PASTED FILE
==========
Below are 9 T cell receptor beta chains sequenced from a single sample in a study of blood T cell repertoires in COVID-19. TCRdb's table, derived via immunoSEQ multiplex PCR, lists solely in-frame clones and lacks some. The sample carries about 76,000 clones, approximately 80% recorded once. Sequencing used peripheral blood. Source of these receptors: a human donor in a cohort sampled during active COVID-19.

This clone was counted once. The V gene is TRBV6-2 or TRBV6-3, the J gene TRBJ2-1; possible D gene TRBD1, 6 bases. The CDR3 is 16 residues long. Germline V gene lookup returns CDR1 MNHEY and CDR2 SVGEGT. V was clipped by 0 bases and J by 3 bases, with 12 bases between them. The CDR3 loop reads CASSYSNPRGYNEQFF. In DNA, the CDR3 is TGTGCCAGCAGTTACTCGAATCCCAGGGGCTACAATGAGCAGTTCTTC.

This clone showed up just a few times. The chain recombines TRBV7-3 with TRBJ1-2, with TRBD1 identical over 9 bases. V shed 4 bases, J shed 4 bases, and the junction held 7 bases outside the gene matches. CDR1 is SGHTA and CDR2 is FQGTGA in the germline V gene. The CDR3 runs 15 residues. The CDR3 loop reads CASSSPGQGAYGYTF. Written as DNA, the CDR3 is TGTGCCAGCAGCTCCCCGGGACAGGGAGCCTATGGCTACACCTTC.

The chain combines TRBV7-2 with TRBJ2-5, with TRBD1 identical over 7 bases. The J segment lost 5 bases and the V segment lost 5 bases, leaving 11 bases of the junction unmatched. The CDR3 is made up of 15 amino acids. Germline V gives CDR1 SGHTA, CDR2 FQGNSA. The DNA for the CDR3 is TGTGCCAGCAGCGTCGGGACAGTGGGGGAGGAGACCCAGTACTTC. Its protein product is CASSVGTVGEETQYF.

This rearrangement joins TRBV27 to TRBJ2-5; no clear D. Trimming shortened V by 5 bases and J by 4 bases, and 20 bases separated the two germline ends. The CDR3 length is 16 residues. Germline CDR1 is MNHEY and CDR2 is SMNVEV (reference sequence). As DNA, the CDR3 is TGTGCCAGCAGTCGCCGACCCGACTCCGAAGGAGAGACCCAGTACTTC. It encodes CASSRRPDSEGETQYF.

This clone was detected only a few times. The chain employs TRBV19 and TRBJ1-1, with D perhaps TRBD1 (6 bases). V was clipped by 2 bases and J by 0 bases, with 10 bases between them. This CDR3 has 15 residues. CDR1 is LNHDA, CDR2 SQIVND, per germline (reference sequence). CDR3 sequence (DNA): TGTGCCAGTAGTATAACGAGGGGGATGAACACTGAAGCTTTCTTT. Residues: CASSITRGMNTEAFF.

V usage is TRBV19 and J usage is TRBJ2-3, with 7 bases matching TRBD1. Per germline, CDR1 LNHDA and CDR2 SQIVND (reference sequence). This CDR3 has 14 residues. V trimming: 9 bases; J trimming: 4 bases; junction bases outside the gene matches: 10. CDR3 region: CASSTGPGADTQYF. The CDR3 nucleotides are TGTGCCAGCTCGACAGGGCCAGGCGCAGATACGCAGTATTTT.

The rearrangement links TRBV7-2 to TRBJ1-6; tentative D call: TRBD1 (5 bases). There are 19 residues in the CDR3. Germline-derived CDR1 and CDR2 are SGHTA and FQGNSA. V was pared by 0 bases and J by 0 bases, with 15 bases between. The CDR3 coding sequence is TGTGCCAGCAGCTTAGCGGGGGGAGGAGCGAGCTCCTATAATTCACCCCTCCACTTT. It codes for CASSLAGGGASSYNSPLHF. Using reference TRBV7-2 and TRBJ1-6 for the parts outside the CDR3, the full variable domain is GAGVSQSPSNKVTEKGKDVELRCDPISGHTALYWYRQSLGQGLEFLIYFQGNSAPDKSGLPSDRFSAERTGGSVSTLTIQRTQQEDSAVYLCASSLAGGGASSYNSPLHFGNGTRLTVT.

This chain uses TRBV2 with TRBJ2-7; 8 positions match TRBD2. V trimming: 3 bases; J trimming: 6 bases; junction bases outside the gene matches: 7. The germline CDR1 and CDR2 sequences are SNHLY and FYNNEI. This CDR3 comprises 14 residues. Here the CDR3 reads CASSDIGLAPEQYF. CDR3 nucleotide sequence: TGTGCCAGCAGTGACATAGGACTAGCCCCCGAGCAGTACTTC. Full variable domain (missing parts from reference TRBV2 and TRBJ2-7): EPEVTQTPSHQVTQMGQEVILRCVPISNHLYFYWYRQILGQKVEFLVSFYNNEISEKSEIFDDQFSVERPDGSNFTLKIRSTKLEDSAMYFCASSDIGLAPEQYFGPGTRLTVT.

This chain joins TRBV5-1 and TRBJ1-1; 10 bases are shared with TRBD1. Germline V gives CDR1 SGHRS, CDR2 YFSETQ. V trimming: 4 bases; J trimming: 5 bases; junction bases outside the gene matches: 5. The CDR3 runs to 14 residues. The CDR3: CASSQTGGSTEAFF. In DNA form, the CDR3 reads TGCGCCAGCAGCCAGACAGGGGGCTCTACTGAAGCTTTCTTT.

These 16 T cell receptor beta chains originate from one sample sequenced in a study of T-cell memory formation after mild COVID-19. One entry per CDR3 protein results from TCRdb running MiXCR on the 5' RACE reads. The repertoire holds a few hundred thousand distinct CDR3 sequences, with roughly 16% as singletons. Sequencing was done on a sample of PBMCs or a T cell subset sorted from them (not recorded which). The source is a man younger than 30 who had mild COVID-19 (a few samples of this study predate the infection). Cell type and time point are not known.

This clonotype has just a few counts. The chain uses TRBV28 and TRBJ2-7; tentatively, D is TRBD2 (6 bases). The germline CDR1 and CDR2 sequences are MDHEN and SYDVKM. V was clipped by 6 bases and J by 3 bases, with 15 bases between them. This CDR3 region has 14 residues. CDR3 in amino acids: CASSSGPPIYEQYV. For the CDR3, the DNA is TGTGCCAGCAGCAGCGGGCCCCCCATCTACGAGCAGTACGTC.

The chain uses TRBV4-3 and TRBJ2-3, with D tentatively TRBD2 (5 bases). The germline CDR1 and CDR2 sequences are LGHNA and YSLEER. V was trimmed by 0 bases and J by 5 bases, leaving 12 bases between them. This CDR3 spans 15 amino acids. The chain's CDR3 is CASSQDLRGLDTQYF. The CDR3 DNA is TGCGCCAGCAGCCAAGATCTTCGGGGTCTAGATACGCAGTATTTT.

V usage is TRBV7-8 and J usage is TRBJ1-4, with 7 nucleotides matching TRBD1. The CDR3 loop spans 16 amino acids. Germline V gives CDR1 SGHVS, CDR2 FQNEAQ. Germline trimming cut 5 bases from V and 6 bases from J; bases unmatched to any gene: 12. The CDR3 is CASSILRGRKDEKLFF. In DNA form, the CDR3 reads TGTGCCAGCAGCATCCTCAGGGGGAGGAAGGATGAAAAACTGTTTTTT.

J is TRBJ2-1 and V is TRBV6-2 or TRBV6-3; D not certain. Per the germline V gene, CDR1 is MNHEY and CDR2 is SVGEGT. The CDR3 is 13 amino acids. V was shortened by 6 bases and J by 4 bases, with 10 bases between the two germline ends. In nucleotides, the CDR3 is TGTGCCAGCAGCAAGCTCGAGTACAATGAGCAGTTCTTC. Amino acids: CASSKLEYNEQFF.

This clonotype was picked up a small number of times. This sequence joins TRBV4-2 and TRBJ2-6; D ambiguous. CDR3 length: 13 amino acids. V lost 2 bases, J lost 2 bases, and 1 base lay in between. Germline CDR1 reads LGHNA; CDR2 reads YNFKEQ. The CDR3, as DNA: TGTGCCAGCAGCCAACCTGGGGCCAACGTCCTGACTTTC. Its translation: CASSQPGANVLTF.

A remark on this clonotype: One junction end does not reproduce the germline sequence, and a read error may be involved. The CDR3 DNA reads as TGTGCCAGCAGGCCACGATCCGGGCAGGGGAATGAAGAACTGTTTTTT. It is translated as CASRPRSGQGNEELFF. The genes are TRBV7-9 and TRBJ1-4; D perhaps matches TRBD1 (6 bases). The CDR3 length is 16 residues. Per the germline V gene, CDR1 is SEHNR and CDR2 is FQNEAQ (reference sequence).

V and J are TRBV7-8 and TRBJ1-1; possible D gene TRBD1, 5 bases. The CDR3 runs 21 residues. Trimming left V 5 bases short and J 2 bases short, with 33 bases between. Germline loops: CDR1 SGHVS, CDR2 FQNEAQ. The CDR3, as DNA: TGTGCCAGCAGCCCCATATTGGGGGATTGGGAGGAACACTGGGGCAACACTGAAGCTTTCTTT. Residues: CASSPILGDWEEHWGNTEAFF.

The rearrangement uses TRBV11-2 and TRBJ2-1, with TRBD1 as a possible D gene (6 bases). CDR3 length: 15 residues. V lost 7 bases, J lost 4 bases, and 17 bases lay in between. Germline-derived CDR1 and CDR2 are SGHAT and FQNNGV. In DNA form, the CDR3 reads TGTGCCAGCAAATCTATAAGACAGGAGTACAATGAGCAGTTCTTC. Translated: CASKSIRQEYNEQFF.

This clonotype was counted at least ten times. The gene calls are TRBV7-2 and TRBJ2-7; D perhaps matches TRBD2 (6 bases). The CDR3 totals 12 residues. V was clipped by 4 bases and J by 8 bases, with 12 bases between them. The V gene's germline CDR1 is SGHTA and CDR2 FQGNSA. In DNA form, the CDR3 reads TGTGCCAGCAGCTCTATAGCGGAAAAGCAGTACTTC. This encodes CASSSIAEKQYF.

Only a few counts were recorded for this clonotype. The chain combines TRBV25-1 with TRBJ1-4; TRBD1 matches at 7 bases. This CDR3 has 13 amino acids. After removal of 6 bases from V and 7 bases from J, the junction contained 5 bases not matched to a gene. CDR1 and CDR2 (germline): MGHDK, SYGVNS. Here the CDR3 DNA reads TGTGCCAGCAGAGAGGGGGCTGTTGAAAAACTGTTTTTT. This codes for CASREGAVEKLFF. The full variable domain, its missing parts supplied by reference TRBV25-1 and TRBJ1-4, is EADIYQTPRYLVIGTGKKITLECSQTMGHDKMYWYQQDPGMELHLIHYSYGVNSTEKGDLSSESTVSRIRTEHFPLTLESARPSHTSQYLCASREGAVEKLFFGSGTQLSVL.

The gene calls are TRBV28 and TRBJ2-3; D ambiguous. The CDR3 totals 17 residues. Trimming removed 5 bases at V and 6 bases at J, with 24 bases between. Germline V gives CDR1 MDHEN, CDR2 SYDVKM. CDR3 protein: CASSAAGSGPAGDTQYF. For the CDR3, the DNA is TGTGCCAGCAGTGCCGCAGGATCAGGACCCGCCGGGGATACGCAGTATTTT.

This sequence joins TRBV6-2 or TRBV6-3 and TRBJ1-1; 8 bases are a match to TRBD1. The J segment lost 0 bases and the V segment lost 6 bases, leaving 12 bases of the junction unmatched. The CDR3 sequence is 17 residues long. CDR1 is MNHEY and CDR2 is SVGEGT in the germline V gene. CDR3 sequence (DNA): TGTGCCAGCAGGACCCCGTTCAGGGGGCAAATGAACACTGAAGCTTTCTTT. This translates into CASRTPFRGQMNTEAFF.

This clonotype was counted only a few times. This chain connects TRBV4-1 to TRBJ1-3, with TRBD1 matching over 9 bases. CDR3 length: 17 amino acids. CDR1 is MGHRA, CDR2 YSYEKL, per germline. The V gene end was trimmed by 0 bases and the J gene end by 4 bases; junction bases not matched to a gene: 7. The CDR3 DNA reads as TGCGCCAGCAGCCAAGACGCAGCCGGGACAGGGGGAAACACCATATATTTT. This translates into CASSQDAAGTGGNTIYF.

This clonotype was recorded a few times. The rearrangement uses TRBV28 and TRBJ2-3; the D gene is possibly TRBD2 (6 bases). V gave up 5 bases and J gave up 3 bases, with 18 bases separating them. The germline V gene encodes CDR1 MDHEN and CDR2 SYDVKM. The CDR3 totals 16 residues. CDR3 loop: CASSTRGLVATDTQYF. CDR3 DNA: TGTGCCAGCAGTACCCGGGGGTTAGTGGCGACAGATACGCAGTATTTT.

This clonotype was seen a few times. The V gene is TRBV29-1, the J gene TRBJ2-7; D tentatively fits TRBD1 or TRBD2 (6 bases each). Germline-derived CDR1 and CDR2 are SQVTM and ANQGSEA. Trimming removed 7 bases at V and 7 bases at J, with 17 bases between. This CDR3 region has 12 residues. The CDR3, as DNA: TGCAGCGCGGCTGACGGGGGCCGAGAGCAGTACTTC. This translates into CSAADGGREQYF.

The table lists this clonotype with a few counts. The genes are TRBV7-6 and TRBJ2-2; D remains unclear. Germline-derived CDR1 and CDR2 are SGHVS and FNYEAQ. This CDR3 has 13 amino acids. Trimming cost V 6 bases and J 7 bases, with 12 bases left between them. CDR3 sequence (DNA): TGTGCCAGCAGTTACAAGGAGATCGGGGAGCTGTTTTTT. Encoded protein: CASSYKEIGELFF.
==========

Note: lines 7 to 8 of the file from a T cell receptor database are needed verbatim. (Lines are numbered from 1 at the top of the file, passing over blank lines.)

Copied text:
V usage is TRBV19 and J usage is TRBJ2-3, with 7 bases matching TRBD1. Per germline, CDR1 LNHDA and CDR2 SQIVND (reference sequence). This CDR3 has 14 residues. V trimming: 9 bases; J trimming: 4 bases; junction bases outside the gene matches: 10. CDR3 region: CASSTGPGADTQYF. The CDR3 nucleotides are TGTGCCAGCTCGACAGGGCCAGGCGCAGATACGCAGTATTTT.

The rearrangement links TRBV7-2 to TRBJ1-6; tentative D call: TRBD1 (5 bases). There are 19 residues in the CDR3. Germline-derived CDR1 and CDR2 are SGHTA and FQGNSA. V was pared by 0 bases and J by 0 bases, with 15 bases between. The CDR3 coding sequence is TGTGCCAGCAGCTTAGCGGGGGGAGGAGCGAGCTCCTATAATTCACCCCTCCACTTT. It codes for CASSLAGGGASSYNSPLHF. Using reference TRBV7-2 and TRBJ1-6 for the parts outside the CDR3, the full variable domain is GAGVSQSPSNKVTEKGKDVELRCDPISGHTALYWYRQSLGQGLEFLIYFQGNSAPDKSGLPSDRFSAERTGGSVSTLTIQRTQQEDSAVYLCASSLAGGGASSYNSPLHFGNGTRLTVT.